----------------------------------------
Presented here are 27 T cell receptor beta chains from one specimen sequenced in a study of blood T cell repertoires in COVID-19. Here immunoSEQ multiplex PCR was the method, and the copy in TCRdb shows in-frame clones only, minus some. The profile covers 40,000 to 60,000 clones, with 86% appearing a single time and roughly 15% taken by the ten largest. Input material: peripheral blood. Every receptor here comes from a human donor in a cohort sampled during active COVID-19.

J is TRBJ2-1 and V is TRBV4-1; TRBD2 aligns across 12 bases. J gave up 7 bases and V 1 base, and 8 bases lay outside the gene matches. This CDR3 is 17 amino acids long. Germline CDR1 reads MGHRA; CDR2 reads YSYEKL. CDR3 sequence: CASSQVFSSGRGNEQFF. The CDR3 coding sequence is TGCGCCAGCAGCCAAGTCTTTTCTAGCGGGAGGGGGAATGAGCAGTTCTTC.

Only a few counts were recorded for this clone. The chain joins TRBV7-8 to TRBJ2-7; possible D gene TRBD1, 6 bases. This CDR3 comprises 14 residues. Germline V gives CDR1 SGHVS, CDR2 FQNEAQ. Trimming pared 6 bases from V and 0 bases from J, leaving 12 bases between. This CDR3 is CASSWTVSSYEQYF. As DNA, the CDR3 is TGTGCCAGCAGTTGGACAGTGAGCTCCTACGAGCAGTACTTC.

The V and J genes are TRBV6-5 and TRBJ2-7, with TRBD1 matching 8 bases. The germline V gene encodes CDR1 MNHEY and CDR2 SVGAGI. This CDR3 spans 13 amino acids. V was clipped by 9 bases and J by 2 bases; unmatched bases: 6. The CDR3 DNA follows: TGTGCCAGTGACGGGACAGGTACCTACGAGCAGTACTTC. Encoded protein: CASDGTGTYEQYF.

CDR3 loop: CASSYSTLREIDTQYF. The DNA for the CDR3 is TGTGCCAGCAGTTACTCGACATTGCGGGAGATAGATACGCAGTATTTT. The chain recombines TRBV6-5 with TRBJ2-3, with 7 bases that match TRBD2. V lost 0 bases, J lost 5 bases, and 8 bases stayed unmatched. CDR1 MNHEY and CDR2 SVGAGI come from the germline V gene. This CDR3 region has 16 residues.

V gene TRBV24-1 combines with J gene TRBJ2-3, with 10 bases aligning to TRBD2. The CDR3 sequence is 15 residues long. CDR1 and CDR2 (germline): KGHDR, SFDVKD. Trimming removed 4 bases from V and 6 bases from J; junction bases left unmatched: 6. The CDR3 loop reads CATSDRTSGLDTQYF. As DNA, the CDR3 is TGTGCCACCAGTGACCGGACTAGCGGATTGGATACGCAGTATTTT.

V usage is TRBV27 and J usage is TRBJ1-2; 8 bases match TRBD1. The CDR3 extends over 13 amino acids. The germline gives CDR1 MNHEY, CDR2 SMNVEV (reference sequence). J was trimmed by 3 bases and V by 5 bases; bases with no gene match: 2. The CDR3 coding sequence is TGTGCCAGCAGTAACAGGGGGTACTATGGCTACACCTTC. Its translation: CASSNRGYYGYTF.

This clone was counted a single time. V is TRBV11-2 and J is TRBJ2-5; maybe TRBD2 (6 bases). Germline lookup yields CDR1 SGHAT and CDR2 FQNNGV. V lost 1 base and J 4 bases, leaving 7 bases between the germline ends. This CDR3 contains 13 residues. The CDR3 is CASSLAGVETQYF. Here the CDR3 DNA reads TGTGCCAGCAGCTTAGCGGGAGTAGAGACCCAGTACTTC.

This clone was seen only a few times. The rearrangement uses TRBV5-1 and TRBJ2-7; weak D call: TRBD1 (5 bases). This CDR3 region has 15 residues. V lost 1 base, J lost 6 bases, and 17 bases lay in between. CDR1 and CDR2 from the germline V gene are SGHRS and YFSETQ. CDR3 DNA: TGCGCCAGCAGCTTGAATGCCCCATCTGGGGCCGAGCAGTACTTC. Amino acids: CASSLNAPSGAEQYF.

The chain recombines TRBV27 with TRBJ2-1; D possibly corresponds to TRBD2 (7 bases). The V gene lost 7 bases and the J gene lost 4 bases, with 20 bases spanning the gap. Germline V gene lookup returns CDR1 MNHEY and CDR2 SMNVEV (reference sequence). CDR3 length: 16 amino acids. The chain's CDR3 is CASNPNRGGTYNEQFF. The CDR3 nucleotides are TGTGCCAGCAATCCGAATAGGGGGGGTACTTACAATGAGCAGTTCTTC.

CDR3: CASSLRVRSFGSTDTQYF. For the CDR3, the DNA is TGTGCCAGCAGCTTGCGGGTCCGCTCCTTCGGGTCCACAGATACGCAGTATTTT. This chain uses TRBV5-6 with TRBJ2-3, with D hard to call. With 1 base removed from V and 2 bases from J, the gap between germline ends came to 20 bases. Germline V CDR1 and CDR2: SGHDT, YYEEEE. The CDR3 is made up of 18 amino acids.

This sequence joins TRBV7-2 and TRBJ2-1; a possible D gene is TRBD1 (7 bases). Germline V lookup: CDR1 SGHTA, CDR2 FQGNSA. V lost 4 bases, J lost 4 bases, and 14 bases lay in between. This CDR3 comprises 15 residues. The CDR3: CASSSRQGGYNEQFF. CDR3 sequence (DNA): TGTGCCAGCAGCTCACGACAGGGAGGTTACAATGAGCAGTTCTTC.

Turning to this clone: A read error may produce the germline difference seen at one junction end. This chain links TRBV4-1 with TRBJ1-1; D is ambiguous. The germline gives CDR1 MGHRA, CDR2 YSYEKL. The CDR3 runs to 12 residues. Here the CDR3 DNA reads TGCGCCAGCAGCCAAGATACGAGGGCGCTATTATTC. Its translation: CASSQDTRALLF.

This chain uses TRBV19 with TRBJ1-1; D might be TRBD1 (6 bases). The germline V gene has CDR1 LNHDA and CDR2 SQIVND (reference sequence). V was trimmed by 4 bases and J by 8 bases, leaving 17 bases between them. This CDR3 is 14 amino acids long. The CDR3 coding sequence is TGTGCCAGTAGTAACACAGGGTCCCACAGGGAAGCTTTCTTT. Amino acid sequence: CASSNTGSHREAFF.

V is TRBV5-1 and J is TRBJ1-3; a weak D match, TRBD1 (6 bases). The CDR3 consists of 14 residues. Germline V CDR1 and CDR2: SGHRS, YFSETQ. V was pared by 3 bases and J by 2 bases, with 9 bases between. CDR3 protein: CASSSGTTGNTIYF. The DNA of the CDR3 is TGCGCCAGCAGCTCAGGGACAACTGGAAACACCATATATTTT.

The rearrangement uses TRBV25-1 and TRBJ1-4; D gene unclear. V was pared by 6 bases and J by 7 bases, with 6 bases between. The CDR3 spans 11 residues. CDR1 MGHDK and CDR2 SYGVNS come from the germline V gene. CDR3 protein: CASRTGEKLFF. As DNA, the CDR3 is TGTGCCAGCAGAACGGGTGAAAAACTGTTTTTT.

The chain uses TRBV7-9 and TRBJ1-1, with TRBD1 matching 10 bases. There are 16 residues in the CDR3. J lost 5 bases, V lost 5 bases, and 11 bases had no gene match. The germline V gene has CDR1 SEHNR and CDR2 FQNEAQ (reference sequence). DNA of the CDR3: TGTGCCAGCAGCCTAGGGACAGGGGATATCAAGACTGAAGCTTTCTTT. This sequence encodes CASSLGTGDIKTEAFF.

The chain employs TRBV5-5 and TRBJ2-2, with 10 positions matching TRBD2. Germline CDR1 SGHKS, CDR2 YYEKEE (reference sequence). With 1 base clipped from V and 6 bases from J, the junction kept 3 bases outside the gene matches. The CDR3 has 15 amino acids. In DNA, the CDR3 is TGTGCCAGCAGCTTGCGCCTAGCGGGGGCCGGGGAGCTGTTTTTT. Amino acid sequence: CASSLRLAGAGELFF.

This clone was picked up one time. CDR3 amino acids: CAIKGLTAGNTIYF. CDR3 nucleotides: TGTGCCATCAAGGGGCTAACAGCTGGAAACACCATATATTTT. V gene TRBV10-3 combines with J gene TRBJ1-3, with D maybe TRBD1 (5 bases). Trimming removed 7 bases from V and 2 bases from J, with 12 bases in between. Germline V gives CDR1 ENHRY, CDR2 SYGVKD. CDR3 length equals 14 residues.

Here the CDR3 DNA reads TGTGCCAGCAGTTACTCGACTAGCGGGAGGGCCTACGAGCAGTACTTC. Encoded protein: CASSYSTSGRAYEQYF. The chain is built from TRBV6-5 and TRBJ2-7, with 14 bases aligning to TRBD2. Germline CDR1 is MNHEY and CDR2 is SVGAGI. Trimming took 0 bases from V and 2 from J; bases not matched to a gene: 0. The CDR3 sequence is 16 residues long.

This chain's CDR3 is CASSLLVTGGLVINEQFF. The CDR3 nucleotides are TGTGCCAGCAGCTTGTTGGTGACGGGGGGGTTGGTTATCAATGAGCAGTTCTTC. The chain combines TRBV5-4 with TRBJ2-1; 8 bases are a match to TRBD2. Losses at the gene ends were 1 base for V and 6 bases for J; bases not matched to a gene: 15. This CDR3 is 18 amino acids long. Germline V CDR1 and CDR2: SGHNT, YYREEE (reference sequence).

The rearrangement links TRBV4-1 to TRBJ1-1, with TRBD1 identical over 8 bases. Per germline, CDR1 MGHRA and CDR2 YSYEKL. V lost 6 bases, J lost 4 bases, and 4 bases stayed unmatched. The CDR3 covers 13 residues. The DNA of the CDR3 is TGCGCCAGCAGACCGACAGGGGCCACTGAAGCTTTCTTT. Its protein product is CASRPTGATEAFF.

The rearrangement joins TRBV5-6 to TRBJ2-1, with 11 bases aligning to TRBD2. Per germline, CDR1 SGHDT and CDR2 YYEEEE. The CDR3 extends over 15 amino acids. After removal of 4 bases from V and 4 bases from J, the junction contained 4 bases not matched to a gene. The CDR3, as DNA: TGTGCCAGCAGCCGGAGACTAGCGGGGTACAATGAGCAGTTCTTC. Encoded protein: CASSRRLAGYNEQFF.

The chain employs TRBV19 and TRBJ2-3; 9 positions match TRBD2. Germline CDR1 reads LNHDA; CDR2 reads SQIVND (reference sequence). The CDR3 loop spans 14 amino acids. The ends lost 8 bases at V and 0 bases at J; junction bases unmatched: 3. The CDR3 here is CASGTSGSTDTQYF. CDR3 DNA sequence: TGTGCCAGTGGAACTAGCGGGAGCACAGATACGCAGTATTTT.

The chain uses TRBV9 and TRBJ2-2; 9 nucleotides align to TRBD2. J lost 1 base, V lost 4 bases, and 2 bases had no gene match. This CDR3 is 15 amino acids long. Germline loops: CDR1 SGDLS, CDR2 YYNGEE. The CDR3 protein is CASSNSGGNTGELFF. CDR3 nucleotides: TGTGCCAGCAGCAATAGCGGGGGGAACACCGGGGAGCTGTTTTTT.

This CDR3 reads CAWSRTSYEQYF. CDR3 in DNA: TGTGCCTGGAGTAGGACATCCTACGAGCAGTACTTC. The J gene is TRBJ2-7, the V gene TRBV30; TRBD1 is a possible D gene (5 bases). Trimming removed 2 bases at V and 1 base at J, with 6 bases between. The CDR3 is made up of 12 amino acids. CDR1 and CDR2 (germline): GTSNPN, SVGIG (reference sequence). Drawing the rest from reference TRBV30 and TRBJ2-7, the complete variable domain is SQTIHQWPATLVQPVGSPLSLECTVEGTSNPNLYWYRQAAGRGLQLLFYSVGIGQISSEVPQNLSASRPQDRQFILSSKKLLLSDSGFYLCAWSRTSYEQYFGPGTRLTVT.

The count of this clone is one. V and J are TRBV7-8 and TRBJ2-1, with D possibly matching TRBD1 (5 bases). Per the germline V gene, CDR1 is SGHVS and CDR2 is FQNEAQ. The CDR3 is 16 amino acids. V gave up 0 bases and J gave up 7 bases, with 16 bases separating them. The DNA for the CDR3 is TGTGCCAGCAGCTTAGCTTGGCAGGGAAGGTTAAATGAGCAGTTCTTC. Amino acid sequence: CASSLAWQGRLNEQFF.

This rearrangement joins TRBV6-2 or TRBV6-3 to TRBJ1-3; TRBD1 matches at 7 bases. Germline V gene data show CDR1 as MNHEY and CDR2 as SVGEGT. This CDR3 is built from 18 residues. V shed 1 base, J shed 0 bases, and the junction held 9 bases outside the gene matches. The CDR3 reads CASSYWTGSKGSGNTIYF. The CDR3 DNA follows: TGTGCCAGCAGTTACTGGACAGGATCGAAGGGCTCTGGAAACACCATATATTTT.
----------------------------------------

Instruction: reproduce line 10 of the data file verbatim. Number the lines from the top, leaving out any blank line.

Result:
The chain recombines TRBV27 with TRBJ2-1; D possibly corresponds to TRBD2 (7 bases). The V gene lost 7 bases and the J gene lost 4 bases, with 20 bases spanning the gap. Germline V gene lookup returns CDR1 MNHEY and CDR2 SMNVEV (reference sequence). CDR3 length: 16 amino acids. The chain's CDR3 is CASNPNRGGTYNEQFF. The CDR3 nucleotides are TGTGCCAGCAATCCGAATAGGGGGGGTACTTACAATGAGCAGTTCTTC.